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lunedì 5 maggio 2014

Francesco Rinaldi, the meaning of ''Cannubbio''

During a reunion of friends and past Maialino wine team colleagues, we sampled from a beautiful roman menu and were fortunate to get served some memorable Nebbiolo from wine director, Jeff Kellogg.

After quenching our Champagne thirst we dove into two Nebbiolo's, a 1989 Francesco Rinaldi Barolo ''Cannubbio'', followed by a 1974 Oddero Barolo.

The '74 Oddero was drinking right around its peak, perhaps a touch past.  A bit thinner than the Rinaldi with an edgier acidity, tasting like a cigarette was put out in a shot of half cherry liquer half swamp water with a garnish of taleggio rind… you know in a delicious way though.

The Cannubbio from Rinaldi was one of the top five Nebbiolo's I have ever consumed no doubt.
Swampy cherries, with a gigantic liquorish bouquet, morphing into dark chocolate and tar, with a background of wilting roses.  Medium and long in body with still a large, youthful mid palate and gorgeous acidity that will allow this bad guy to age for at least 20 more years.  Drinking this wine was like riding an everlasting Nebbiolo wave.

What and where is Cannubbio?

After some research and a read through the Slowfood book,  ''a wine atlas of the Langhe'', I was surprised to find no easy answers regarding the intentions of ''Cannubbio'' on Rinaldi's Barolo labels.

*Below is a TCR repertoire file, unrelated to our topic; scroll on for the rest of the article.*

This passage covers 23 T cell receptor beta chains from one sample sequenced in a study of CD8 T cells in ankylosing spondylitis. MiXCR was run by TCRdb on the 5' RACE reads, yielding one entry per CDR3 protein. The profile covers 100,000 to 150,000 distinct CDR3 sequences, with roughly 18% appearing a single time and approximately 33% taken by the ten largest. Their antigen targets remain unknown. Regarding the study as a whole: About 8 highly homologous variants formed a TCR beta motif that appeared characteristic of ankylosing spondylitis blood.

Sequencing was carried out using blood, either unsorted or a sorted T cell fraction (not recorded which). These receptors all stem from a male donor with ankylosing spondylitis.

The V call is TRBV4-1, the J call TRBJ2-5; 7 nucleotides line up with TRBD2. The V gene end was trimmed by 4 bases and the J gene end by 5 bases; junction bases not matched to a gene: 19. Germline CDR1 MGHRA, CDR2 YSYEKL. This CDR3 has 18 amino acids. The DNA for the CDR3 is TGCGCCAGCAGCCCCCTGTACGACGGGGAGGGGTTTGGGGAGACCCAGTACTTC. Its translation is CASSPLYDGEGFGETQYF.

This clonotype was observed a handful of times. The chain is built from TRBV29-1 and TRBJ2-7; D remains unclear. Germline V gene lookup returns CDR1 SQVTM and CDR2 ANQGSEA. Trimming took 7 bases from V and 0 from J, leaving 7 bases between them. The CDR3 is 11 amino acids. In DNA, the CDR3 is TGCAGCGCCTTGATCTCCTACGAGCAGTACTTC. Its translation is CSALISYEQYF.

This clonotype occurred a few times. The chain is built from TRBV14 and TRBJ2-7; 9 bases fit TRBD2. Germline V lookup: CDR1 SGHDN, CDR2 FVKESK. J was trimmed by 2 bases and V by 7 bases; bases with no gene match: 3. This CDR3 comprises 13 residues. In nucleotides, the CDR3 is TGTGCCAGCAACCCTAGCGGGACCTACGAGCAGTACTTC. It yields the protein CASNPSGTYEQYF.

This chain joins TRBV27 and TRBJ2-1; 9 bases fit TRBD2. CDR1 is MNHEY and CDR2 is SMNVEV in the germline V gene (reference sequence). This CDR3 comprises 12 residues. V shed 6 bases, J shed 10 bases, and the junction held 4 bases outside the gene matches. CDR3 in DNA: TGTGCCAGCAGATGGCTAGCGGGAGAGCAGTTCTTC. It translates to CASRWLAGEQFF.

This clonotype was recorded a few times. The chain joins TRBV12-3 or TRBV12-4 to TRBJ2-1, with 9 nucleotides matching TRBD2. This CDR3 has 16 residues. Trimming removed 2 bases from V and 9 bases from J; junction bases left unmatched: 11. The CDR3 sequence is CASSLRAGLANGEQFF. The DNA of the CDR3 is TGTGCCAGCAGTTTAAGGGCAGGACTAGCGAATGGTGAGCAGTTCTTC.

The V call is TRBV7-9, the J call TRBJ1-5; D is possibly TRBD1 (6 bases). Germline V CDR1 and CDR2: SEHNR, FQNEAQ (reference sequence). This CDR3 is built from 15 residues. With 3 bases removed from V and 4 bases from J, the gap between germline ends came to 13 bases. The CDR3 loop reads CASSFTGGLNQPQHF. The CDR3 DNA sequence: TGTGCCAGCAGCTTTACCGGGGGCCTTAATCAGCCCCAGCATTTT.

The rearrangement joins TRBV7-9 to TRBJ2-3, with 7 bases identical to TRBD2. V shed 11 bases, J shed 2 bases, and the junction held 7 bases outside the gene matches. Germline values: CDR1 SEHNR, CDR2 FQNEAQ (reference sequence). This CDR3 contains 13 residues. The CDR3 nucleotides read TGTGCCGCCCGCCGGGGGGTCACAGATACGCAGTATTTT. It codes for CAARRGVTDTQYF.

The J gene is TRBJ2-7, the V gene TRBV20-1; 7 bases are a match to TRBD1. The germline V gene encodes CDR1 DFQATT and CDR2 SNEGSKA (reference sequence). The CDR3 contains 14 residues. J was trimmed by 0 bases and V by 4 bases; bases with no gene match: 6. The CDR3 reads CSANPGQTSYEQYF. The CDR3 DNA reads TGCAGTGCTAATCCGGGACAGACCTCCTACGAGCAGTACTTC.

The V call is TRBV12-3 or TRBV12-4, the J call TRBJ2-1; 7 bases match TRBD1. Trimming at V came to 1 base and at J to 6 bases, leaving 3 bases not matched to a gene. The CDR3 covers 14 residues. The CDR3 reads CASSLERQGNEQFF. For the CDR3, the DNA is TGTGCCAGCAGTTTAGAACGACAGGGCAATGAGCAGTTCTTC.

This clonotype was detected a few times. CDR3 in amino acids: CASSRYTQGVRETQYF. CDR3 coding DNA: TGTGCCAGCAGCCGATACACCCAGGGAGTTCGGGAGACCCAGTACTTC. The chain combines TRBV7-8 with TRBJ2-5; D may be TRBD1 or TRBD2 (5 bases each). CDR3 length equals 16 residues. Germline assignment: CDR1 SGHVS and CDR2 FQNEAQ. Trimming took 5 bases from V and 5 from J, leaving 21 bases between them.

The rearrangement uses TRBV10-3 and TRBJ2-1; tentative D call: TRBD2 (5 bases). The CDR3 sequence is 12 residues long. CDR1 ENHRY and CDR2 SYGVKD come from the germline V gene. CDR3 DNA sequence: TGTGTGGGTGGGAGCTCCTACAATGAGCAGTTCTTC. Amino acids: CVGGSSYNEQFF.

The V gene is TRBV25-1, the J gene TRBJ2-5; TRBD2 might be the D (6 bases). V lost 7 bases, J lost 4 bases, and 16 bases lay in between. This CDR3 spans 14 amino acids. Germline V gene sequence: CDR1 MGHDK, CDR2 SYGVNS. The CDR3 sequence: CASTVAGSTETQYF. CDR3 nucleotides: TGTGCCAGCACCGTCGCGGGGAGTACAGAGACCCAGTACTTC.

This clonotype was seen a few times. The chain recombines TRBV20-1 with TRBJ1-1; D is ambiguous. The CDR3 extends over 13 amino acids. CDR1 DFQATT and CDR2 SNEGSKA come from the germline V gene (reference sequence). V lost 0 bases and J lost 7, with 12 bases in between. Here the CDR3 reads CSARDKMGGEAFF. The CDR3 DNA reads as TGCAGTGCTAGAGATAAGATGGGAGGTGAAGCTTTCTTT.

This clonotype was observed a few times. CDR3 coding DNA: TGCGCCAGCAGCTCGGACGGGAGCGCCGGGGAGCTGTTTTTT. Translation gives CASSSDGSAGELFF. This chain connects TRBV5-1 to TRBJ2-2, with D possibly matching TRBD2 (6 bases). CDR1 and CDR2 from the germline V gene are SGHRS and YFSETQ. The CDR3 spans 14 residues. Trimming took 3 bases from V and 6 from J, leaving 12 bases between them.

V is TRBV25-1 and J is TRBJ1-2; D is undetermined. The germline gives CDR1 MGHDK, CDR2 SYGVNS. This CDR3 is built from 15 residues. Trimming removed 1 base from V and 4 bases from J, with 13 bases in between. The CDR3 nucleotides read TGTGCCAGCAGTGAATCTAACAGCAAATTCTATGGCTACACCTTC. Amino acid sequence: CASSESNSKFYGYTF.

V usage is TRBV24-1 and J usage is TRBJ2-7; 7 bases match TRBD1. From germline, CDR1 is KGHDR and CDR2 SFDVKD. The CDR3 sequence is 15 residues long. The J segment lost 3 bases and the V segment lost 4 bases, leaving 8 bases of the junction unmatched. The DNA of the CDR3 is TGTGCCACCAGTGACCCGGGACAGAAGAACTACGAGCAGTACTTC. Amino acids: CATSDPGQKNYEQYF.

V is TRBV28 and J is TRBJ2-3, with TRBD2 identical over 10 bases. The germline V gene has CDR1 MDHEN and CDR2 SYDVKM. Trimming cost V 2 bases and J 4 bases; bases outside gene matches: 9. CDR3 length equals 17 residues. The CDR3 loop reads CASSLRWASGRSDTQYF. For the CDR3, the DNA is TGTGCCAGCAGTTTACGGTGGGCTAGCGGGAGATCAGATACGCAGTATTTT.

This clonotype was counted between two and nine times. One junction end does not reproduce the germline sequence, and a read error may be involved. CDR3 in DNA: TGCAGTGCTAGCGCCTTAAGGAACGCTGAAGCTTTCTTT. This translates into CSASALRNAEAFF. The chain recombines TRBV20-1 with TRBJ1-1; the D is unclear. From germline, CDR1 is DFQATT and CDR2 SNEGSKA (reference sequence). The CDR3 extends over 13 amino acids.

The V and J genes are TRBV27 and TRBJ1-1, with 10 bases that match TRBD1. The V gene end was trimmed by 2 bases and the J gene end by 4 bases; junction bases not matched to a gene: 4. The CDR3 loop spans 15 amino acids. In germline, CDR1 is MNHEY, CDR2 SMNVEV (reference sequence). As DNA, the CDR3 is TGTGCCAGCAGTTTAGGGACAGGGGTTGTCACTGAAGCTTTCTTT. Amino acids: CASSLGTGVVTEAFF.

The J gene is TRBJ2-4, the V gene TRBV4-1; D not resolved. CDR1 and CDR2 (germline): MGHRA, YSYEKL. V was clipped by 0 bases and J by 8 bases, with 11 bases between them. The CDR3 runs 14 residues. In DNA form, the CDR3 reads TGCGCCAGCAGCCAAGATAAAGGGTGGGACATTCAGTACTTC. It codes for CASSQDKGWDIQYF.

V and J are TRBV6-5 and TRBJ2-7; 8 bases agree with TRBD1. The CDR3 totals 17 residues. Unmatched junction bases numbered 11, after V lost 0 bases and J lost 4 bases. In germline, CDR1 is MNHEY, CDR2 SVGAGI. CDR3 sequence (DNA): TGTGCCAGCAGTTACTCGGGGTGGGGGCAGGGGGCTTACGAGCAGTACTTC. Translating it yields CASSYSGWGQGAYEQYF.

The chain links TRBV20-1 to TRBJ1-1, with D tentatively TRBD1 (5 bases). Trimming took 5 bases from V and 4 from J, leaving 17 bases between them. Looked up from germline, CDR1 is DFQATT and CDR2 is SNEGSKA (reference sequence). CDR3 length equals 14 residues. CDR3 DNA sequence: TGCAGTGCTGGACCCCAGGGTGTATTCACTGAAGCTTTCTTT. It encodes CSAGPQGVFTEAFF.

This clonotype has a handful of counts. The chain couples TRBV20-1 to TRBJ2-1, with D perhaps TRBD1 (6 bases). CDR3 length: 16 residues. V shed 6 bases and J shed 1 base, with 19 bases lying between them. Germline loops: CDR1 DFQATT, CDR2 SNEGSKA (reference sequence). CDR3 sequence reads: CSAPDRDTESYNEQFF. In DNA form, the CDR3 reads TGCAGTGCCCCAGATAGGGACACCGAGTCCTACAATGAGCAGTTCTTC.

I found three websites all providing different information about Cannubbio, Cannubi and Cannubi Boschis.

I Emailed over to the Francesco Rinaldi winery in Barolo to find out the deal, Paola responded as follows…

''Cannubbio was the old name used for this area (we found it in old documents and books). The modern name is Cannubi (on the maps starting with vintage 2010). Our old vintages are Barolo Cannubbio and our Barolo 2010 is Cannubi. We own nearly 2 hectars in Cannubi boschis  (the first part of the hill) and a small part in Cannubi (in the middle of the hill)

In the article Battling bureaucracy in BaroloJancis Robinson writes about the controversial change Giuseppe Rinaldi was forced into.  As of 2010 they can no longer label a Barolo ''Brunate-Le Coste'' because of two vineyards appearing on the label (It seems the 2010 will be labeled Brunate but will contain a blend of 15% Le-Coste grapes.) But as far as Cannubi goes, it seems to be okay to label a Barolo ''Cannubi'' even if its coming from the Cannubi Boschis (aka Monghisolfo) or other surrounding Cannubi sub zone vineyards. 

My friend Alfonso Cevola wrote on the current state of Cannubi itself a couple of years ago in an article To Cannubi or not to Cannubi? where he was coming up with at least 25 hectares of wine being labeled Cannubi even though it is an area of 15 hectares.

I guess this is all a classic example of how strange, unorganized and controversial Italian wine is.  I originally only wanted to share a few amazing wines I recently drank and the cannubbio gods took me on a never-ending tangent.  And I guess after three days of searching my original idea of ''sure, cannubbio is synonymous with cannubi right? hasn't really changed that much.

Happy Nebbiolo drinking

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